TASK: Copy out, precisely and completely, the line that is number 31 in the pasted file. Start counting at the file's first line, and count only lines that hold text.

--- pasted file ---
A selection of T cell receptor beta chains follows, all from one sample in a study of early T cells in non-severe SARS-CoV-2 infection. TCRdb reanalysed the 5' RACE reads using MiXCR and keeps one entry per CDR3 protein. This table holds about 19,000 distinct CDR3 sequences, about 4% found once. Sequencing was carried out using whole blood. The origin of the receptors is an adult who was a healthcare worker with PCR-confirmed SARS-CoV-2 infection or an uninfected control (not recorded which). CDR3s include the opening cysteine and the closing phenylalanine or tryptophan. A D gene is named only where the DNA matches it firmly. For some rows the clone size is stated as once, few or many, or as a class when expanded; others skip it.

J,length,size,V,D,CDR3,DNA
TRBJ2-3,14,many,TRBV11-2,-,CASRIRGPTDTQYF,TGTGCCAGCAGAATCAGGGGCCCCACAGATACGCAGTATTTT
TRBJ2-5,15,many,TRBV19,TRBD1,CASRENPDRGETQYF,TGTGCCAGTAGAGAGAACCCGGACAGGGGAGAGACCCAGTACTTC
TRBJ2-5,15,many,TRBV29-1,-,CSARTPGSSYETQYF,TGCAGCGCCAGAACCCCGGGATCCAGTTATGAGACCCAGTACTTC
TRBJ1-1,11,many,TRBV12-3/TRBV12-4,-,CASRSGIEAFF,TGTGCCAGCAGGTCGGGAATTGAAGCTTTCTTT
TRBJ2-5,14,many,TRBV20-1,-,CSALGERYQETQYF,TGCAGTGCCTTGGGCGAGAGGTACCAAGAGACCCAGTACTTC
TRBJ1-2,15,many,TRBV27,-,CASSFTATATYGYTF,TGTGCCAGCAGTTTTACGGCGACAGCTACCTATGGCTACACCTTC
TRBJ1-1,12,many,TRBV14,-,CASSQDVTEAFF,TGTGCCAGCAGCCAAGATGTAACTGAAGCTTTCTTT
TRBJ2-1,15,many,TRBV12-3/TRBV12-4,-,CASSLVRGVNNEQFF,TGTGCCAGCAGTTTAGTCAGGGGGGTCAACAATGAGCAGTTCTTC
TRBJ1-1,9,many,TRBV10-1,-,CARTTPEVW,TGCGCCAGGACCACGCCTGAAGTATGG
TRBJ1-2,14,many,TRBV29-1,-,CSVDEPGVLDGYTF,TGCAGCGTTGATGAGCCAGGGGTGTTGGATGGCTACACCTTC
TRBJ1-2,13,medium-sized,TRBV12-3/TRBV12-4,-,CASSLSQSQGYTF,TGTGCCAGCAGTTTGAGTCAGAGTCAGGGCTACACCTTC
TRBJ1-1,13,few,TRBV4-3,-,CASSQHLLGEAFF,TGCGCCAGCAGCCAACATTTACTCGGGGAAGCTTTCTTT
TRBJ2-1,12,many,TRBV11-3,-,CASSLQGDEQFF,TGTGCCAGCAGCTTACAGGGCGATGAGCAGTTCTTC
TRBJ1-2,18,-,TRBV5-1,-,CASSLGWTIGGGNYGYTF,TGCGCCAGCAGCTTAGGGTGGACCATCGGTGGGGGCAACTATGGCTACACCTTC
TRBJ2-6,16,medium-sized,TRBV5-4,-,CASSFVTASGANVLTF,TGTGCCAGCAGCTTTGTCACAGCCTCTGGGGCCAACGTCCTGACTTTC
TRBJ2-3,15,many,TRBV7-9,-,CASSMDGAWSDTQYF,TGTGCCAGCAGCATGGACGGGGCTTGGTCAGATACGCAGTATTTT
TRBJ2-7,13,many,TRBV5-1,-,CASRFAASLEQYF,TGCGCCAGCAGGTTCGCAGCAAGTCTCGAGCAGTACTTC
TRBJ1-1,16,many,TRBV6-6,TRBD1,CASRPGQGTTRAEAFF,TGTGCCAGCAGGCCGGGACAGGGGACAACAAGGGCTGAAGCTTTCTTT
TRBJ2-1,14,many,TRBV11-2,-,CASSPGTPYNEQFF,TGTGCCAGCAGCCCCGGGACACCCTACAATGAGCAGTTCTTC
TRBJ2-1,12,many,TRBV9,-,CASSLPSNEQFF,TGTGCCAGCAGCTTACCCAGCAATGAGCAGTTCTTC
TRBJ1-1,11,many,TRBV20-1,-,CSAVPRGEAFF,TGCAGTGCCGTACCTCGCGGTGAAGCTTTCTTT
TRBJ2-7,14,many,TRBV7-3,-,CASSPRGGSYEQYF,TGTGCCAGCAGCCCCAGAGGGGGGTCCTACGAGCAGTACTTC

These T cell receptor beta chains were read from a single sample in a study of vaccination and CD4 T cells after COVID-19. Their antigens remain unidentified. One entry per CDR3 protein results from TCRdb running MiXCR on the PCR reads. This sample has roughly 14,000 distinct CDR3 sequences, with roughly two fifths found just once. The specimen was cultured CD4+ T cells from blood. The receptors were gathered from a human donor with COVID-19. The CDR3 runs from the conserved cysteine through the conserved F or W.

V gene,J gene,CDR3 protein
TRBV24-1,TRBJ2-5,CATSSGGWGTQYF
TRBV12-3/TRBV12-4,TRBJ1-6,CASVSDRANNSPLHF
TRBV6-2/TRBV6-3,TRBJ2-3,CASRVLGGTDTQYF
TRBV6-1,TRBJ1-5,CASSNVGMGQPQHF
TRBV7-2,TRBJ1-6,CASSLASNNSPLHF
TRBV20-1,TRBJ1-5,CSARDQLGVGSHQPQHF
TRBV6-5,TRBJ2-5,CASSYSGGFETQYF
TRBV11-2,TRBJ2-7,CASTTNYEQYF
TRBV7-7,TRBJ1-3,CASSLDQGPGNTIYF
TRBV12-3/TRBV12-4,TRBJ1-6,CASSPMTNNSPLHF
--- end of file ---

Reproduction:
TRBV7-2,TRBJ1-6,CASSLASNNSPLHF